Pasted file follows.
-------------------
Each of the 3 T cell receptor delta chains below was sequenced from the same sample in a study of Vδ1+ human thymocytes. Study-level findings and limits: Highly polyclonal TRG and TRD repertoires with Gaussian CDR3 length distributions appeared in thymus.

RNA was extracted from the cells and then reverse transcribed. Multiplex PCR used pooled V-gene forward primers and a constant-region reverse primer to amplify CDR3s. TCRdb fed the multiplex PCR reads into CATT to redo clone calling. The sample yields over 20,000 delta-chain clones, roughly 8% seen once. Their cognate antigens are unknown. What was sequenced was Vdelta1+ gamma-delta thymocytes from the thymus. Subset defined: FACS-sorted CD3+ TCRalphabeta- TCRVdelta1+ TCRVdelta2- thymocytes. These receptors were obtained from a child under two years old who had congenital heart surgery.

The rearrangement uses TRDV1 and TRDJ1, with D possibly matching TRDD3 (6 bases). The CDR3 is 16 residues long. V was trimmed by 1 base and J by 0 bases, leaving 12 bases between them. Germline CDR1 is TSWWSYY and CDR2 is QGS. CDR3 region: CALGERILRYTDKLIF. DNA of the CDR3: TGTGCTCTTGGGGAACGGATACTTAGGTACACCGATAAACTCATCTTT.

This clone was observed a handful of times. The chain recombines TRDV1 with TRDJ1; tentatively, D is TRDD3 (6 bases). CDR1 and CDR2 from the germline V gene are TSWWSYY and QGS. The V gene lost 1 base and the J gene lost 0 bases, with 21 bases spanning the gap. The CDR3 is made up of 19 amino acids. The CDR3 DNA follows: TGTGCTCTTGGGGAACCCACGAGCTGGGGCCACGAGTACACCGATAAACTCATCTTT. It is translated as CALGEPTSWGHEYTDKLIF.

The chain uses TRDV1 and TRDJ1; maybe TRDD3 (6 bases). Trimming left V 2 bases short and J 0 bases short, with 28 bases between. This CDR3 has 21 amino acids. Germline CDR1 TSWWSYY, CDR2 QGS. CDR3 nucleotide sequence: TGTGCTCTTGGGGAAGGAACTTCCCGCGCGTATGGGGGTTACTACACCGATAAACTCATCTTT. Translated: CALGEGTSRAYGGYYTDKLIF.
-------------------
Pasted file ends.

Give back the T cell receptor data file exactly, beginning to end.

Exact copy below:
Each of the 3 T cell receptor delta chains below was sequenced from the same sample in a study of Vδ1+ human thymocytes. Study-level findings and limits: Highly polyclonal TRG and TRD repertoires with Gaussian CDR3 length distributions appeared in thymus.

RNA was extracted from the cells and then reverse transcribed. Multiplex PCR used pooled V-gene forward primers and a constant-region reverse primer to amplify CDR3s. TCRdb fed the multiplex PCR reads into CATT to redo clone calling. The sample yields over 20,000 delta-chain clones, roughly 8% seen once. Their cognate antigens are unknown. What was sequenced was Vdelta1+ gamma-delta thymocytes from the thymus. Subset defined: FACS-sorted CD3+ TCRalphabeta- TCRVdelta1+ TCRVdelta2- thymocytes. These receptors were obtained from a child under two years old who had congenital heart surgery.

The rearrangement uses TRDV1 and TRDJ1, with D possibly matching TRDD3 (6 bases). The CDR3 is 16 residues long. V was trimmed by 1 base and J by 0 bases, leaving 12 bases between them. Germline CDR1 is TSWWSYY and CDR2 is QGS. CDR3 region: CALGERILRYTDKLIF. DNA of the CDR3: TGTGCTCTTGGGGAACGGATACTTAGGTACACCGATAAACTCATCTTT.

This clone was observed a handful of times. The chain recombines TRDV1 with TRDJ1; tentatively, D is TRDD3 (6 bases). CDR1 and CDR2 from the germline V gene are TSWWSYY and QGS. The V gene lost 1 base and the J gene lost 0 bases, with 21 bases spanning the gap. The CDR3 is made up of 19 amino acids. The CDR3 DNA follows: TGTGCTCTTGGGGAACCCACGAGCTGGGGCCACGAGTACACCGATAAACTCATCTTT. It is translated as CALGEPTSWGHEYTDKLIF.

The chain uses TRDV1 and TRDJ1; maybe TRDD3 (6 bases). Trimming left V 2 bases short and J 0 bases short, with 28 bases between. This CDR3 has 21 amino acids. Germline CDR1 TSWWSYY, CDR2 QGS. CDR3 nucleotide sequence: TGTGCTCTTGGGGAAGGAACTTCCCGCGCGTATGGGGGTTACTACACCGATAAACTCATCTTT. Translated: CALGEGTSRAYGGYYTDKLIF.